Asher is dedicated to the study of visual culture and the creation of social art, which engages the public in reflecting how people exist in public space. She has previously taught at the University of San Francisco, San Francisco State University, Ohio University, the University of Dayton and Metropolitan State College of Denver. She earned her M.F.A. in design from the California College of the Arts, and has collaborated on the design of several, large, outdoor signage campaigns for HIV prevention, as well as the promotion of the cultural arts in San Francisco.

Syron has worked as a creative director in New York City and has designed for organizations like The Wall Street Journal, Dow Jones, IBM, Merrill Lynch, GE, Pfizer, Merck Pharmaceuticals, Nextel and the Robert Wood Johnson Foundation. She has designed everything from boutique wine bottles to the rebranding of international corporations. Her experience includes work at print design firms, PR agencies, interactive design agencies, advertising agencies and strategic branding companies. She received her master’s degree at the School of Visual Arts and has taught there and at Parsons School of Design.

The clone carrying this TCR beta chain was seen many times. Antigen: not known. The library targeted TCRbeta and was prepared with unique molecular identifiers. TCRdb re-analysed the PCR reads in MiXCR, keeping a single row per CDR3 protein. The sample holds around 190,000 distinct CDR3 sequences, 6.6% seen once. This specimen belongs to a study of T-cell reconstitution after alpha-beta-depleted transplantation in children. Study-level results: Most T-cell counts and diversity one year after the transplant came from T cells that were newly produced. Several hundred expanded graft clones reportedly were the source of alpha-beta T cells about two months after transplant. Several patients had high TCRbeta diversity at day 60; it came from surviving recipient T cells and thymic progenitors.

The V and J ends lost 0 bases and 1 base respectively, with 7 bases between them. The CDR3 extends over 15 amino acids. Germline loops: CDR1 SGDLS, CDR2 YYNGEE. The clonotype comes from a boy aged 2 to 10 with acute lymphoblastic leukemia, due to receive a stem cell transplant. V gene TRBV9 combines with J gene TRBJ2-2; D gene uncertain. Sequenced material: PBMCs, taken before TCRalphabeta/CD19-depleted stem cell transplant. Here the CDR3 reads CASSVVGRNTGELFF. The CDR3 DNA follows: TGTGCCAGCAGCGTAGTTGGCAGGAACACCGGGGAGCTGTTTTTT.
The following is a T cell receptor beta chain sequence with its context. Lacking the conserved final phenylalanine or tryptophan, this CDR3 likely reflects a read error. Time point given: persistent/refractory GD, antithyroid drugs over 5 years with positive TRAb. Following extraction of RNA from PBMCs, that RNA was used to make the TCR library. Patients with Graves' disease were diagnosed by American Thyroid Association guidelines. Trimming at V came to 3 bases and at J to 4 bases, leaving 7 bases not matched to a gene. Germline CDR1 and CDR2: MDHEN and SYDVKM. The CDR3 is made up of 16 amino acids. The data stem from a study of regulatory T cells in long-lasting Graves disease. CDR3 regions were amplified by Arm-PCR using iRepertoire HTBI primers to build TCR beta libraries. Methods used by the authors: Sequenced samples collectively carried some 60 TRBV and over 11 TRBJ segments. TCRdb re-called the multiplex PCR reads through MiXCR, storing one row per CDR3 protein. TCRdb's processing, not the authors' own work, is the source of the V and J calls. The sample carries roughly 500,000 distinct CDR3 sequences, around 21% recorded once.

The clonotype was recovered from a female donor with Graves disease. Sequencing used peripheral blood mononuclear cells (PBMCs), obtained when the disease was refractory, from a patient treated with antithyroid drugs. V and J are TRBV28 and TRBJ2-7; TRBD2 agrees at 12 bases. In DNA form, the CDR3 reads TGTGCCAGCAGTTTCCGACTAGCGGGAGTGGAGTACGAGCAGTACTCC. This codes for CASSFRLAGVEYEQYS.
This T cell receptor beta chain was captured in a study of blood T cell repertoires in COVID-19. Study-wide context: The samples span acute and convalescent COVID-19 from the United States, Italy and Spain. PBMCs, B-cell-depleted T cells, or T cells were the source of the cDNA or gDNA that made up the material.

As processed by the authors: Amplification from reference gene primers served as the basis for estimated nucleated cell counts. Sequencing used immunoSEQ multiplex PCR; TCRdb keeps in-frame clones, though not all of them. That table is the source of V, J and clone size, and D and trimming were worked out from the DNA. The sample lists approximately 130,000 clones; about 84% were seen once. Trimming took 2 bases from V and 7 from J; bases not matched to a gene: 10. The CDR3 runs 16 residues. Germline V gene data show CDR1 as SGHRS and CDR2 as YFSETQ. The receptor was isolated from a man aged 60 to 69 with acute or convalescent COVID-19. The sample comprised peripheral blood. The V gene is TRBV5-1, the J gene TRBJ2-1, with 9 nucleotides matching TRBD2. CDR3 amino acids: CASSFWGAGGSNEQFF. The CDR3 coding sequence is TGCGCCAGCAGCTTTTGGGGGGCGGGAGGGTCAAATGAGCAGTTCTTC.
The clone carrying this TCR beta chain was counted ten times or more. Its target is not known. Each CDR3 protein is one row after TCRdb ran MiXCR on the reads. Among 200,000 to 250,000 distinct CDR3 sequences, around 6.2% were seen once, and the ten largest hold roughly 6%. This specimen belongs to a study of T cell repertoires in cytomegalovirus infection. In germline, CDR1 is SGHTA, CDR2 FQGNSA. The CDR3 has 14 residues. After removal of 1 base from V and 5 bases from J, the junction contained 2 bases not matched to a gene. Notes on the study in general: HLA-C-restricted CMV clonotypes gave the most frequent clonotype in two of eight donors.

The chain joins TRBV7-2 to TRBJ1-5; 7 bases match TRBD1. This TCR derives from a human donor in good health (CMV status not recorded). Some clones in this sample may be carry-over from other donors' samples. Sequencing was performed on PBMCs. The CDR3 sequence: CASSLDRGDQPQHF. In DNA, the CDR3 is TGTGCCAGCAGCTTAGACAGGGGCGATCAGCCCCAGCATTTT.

Sutherlen began his career creating printed collateral for restaurants and hotels for the Walt Disney World Resort, before transitioning into merchandise and package design for the various Disney properties, including the Disney Cruise Line. This experience strengthened his understanding of retail and merchandise graphic design. He then spent 10 years of doing art direction and conceptual design for the Abercrombie and Fitch, Co. He earned his M.F.A. from Savannah College of Art and Design.

In late July, the three new faculty members began meeting with Pinnell to begin designing a new curriculum.

“We’re going to start with a clean slate to design an ideal 21st century visual communications program—all new curriculum and all new structure,” Pinnell said.